Criminal Justice Inspection focuses on delivery
The Corporate Plan provides a strategic look at the inspection programme over the next three years while the Business Plan sets out more precisely the objectives and targets for the year and the resources which CJI propose to deploy to achieve them.
“As an organisation we plan to build on the good work that has been achieved to date by working in partnership to deliver a high quality, independent and impartial inspection programme working towards our ultimate of building a better justice system for all,” said Brendan McGuigan, Deputy Chief Inspector of Criminal Justice.
The proposed inspection programme sees a continuation of a number of areas that have been at the forefront of CJI’s work. CJI will be examining issues with regard to young people, the treatment of victims and witnesses and significant issues arising from avoidable delay within the justice system. A number of agency specific inspections can be considered within this context.
In addition, and in line with Ministerial priorities, CJI will continue to focus on the work of the Northern Ireland Prison Service particularly in relation to oversight of the reform programme and the impact of the changes on outcomes for prisoners – a key measure of success. The organisation will also take a more strategic look at some of the key challenges facing the justice system including the reduction of re-offending and the difficult issue of dealing with persistent offenders.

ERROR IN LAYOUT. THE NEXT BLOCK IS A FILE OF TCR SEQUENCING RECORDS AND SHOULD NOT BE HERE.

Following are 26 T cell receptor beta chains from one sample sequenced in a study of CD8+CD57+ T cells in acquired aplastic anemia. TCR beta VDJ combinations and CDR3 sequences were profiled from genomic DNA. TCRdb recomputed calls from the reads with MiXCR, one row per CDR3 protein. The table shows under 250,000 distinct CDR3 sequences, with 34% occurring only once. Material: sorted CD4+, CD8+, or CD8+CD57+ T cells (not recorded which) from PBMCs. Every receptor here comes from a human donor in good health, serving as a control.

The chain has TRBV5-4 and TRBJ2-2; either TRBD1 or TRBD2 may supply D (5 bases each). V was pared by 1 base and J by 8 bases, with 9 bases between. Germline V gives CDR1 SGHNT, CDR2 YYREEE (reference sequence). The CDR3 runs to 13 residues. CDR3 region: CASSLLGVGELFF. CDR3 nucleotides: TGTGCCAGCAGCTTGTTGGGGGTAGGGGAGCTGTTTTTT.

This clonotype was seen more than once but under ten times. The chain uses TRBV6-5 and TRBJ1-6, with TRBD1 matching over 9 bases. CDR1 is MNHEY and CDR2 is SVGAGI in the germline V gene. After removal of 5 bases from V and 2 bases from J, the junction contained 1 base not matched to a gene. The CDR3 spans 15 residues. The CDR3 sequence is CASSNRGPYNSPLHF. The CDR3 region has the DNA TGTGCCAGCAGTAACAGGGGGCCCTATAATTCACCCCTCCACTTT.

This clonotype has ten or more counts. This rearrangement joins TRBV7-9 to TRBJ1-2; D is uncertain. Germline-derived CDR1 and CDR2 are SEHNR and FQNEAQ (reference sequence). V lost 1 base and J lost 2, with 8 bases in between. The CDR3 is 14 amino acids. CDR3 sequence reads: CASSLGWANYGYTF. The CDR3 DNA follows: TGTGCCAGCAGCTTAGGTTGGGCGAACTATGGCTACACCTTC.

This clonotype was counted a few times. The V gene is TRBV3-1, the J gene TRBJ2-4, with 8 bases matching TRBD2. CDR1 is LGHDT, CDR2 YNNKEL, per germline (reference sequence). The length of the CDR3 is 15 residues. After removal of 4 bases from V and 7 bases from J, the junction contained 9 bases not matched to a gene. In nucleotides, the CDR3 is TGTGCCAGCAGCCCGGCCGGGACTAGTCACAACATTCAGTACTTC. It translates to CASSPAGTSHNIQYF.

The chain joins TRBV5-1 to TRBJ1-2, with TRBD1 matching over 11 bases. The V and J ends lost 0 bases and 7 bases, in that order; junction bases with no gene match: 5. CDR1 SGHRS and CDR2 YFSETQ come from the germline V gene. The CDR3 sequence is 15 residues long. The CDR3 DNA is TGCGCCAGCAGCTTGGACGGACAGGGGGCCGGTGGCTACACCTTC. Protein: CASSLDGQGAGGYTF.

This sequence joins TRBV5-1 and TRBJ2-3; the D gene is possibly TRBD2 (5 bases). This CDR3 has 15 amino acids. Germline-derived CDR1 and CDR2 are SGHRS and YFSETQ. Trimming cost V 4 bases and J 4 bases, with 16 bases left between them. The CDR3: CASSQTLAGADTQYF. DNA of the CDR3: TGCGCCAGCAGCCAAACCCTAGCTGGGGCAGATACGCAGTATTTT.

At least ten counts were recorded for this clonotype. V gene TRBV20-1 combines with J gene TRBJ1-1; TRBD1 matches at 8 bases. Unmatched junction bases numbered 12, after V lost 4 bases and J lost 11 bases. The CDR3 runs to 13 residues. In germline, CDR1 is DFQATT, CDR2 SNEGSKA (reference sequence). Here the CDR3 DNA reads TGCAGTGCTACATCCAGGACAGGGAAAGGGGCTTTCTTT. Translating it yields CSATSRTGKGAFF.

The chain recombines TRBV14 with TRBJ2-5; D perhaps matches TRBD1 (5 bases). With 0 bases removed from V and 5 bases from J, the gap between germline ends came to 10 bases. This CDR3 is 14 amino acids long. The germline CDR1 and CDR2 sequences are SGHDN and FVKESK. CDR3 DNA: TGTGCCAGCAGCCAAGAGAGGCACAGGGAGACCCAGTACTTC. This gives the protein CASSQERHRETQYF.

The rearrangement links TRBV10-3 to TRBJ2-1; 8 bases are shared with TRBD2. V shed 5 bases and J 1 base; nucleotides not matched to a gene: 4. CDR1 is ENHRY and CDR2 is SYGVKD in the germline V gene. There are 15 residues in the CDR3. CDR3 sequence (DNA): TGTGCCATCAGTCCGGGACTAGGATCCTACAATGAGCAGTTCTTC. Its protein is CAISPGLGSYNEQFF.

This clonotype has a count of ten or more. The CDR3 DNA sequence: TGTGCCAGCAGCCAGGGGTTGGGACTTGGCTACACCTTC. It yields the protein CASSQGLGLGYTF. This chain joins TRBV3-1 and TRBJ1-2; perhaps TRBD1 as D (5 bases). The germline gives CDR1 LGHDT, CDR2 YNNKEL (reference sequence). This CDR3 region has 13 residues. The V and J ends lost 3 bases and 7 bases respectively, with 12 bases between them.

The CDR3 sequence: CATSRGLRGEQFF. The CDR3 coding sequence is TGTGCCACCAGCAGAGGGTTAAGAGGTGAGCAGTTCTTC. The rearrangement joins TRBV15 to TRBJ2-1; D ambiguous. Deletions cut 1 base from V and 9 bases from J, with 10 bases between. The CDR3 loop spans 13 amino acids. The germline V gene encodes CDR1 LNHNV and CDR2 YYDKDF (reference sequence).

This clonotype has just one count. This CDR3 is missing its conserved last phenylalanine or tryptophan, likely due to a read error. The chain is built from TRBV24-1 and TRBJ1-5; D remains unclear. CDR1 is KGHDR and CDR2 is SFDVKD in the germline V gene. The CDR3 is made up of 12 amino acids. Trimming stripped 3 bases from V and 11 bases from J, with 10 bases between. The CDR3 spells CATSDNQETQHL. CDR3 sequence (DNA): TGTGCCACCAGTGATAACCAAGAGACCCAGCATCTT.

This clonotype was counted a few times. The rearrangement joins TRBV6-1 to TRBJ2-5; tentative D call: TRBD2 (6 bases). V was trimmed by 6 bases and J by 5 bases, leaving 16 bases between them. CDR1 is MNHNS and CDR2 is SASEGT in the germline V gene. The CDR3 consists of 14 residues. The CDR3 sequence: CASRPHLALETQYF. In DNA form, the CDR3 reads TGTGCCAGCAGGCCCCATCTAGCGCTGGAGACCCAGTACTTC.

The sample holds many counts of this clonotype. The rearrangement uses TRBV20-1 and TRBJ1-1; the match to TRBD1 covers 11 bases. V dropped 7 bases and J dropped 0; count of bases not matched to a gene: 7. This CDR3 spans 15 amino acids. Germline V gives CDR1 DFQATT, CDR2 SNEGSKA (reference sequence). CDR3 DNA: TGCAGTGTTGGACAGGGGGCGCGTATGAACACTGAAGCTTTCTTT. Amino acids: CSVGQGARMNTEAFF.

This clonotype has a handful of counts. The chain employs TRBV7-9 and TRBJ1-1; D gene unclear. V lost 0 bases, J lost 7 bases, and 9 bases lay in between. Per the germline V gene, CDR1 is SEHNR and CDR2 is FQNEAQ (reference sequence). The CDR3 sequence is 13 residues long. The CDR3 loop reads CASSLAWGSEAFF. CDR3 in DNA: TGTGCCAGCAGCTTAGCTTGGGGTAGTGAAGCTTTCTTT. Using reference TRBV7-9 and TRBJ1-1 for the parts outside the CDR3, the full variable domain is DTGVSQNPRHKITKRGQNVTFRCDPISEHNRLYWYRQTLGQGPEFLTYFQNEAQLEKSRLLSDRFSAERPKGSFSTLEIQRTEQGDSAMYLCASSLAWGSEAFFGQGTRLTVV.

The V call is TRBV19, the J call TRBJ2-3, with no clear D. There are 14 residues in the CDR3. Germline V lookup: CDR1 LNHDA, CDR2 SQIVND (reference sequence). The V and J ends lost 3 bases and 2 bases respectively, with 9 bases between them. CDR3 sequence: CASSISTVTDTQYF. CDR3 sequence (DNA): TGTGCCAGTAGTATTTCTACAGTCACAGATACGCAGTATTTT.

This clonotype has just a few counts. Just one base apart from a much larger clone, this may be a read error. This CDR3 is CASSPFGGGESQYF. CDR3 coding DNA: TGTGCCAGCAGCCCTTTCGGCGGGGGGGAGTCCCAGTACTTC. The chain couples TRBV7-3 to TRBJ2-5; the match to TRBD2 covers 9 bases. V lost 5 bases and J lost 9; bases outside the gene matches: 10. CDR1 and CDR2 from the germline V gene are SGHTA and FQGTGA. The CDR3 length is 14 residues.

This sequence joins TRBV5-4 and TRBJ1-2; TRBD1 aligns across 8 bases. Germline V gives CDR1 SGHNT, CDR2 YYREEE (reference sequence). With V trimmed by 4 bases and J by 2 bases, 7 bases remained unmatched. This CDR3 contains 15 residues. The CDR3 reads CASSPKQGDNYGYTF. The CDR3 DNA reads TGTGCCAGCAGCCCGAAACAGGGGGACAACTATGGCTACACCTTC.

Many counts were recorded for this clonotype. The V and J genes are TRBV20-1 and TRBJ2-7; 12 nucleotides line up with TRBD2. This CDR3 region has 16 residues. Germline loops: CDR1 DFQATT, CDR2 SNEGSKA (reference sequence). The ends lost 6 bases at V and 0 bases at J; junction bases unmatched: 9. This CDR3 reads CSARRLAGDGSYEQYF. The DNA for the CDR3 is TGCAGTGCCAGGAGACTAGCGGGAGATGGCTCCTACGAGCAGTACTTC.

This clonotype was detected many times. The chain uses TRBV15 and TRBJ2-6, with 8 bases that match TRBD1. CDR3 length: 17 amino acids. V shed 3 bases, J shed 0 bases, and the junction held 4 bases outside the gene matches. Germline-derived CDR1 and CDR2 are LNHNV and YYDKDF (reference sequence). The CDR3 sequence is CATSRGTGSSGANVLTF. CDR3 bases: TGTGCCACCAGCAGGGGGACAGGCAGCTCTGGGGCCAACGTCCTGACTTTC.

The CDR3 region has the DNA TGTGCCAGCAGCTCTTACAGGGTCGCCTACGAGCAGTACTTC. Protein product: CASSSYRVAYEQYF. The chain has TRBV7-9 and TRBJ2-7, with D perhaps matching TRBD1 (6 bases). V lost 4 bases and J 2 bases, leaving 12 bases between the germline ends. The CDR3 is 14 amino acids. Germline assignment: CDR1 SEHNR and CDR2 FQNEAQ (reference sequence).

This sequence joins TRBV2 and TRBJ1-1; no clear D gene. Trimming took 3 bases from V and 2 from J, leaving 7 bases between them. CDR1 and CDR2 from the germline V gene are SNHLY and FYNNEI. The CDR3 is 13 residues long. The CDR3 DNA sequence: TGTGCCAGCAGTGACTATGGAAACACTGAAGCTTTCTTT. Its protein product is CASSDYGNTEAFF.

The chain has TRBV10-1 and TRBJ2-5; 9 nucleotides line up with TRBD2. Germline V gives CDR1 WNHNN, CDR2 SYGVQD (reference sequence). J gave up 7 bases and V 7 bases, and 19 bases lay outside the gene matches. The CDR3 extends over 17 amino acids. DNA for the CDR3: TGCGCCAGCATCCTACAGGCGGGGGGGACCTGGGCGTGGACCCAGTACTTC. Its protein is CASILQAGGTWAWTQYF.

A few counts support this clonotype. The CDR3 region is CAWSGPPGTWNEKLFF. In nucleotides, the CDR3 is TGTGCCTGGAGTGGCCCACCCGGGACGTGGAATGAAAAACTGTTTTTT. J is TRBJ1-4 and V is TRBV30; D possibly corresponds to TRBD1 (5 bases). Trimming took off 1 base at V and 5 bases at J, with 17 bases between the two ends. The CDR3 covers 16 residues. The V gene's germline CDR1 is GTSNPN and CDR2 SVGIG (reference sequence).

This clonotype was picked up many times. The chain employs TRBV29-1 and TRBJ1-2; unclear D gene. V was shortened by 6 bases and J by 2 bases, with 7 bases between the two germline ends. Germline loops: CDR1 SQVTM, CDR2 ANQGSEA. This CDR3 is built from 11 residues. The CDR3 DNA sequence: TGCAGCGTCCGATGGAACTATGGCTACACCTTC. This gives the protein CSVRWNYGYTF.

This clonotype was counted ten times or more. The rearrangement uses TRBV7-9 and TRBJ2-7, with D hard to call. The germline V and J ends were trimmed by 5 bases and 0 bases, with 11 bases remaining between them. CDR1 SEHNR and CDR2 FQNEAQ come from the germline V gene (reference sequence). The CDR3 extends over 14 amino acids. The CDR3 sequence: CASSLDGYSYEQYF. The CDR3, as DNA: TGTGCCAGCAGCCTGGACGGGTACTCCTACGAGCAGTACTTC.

A third objective of CJI is to provide independent assessment to Ministers and the wider community on the working of the criminal justice system.
“The inspection programme is challenging, ambitious and comprehensive, but I believe that the work of the Inspectorate to date and the relationships we have developed across the justice system and beyond provide a firm basis for ensuring its successful implementation,” said Mr McGuigan.
Looking to the future, Mr McGuigan said: “Going forward the focus will be on delivery issues – what has been called the making a “devolution difference”. In practical terms, this will mean much greater scrutiny by politicians and others on the outcomes provided by the justice agencies and the services provided to the people of Northern Ireland.
“CJI is committed to working with justice organisations to provide an honest and independent reflection of the strengths and weaknesses of the justice system, highlighting areas of good practice and providing a basis upon which a shared improvement agenda can be implemented moving forward,” he concluded.